“Since when do you bag your own shit, Miguel?” Papi said shaking his leg like he always did when he was high as a kite. You see, Papi started getting high a while back and we all knew it. But what Papi doesn’t want us to know is that he started on the harder shit. We know he’s using dope but, ain’t nobody going to disrespect Papi and bring it to his attention and since Mami is half crazy, we can’t rely on her to say anything. My sister, Xiomara, constantly cried about it. But no one her paid any attention to her or us for that matter. I mean no one really gave a fuck about another bunch of Puerto Rican kids from the island. That’s why Xiomara ran away from home at least four different times and each time she came back home kicking and screaming.

“I started bagging my own since my bullshit ass primo got caught selling to a cop. You ain’t gotta be scared little man. My snake is in his tank in my room.” Miguel said as I immediately got up and moved across the room. You see, Miguel would let his pet garter snake sliver through his hair most times and it would always freak me out because when the snake moved, his hair would move around as if his skull was caving in. One time, his snake poked his head out of Miguel’s hair and almost touched my ear. I panicked and everyone laughed at me.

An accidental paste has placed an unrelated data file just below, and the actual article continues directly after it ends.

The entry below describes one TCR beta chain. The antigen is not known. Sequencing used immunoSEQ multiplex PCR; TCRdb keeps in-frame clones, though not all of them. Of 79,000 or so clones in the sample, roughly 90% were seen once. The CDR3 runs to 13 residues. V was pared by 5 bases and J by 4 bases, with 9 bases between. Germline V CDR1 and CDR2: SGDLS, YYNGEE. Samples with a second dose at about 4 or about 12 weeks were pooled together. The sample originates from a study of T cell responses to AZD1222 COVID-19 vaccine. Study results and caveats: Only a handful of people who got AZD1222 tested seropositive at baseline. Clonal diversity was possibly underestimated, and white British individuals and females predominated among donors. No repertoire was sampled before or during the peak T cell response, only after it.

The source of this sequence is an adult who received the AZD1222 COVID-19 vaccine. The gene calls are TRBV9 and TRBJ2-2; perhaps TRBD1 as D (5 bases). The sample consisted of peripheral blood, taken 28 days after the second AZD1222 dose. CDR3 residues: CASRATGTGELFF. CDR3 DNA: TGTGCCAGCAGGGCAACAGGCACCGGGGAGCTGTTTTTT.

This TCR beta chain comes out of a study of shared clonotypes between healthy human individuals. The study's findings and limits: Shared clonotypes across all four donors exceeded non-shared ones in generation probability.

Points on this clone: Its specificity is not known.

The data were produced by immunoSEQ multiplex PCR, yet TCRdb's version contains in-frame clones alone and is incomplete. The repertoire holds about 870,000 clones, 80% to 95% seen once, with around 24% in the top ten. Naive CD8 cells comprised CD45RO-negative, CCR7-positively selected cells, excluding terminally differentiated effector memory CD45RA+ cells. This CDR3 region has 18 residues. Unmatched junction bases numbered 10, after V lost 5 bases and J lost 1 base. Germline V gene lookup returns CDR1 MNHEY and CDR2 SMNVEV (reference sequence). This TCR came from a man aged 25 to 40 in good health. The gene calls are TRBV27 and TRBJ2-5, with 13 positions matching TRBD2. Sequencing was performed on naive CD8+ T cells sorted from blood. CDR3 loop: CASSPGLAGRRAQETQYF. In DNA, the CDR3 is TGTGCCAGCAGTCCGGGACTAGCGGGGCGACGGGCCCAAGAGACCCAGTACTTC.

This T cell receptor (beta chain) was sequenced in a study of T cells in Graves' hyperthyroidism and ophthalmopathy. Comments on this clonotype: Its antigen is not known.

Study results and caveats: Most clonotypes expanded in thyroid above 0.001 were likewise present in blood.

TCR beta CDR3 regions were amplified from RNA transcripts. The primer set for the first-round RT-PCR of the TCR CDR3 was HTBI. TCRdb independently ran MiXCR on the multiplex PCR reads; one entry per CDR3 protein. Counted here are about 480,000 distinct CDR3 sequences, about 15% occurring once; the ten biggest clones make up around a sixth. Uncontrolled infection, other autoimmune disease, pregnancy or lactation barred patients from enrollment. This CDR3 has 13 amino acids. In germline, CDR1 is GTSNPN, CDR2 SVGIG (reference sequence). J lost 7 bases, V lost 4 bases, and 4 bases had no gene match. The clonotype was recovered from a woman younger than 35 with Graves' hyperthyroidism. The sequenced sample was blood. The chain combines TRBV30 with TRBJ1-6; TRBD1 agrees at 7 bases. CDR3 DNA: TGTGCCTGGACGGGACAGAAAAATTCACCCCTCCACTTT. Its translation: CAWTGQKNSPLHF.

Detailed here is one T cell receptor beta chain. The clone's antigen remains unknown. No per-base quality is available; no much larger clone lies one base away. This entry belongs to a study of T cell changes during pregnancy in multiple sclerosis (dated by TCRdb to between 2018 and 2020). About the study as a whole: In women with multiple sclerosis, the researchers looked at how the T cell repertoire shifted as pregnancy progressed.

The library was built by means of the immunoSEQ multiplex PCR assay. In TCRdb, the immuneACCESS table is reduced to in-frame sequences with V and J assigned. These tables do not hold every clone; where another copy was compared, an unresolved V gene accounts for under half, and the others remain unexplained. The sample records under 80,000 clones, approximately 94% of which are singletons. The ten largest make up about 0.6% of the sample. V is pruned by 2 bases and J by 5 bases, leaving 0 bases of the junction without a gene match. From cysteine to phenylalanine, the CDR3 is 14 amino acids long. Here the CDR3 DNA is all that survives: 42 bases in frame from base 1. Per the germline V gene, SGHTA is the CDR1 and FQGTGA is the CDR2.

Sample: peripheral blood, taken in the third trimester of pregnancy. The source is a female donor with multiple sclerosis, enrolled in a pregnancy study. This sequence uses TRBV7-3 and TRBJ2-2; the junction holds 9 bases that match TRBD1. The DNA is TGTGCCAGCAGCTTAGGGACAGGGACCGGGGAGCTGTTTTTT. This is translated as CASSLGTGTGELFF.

“Papi, I have to pee. Can I go back home?” I asked my father as an excuse to go back home and not come back.

“Little man, you can use the baño here. It’s right there in the hallway.” Miguel said to me as he rolled up a joint for him and my father. Defeated, I got up and walked down the hall and opened the second door on the right. When I opened that door, I smelled the most heavenly smell I could have even imagined. Every inch of the room was covered with plant life. The room was completely dark except for a few green lights scattered all around the room. The room could have been an extension of the Botanical Gardens, there were so much greenery there. The smell was so strong in that room that after five seconds of having the door open, the aroma snuck into the sala where Papi and Miguel sat. They immediately knew that I had walked into the wrong room.

“Little man, not that room. Close that door!” Miguel said as he got up and walked in my direction. I slammed the door and went into the bathroom. I couldn’t believe what I saw, and I couldn’t get that smell out of my head.

Later that evening, when my younger brothers Edwin and Mike got home, I told them what I saw.

“We have to take some of Papi’s stash. You won’t believe the smell that came out of that room.” I told Edwin and Mike.

“Tu ta loco? Do you know what kind of trouble we can get into?” Mike said as he changed into his PJs.

“You’re such a pussy, Mike. Come on José, you I will get some and take it to school tomorrow.” Edwin was always down to do some crazy shit with me.

“Bet, when Papi and Moms go to sleep, I’ll go into the closet and get a few bags and put it in your bookbag.” Edwin and I shook on it and went about the night.

The next day, Edwin and I couldn’t even wait to get to school. We skipped breakfast and ran down the stairs.

“Show it to me.” Edwin said.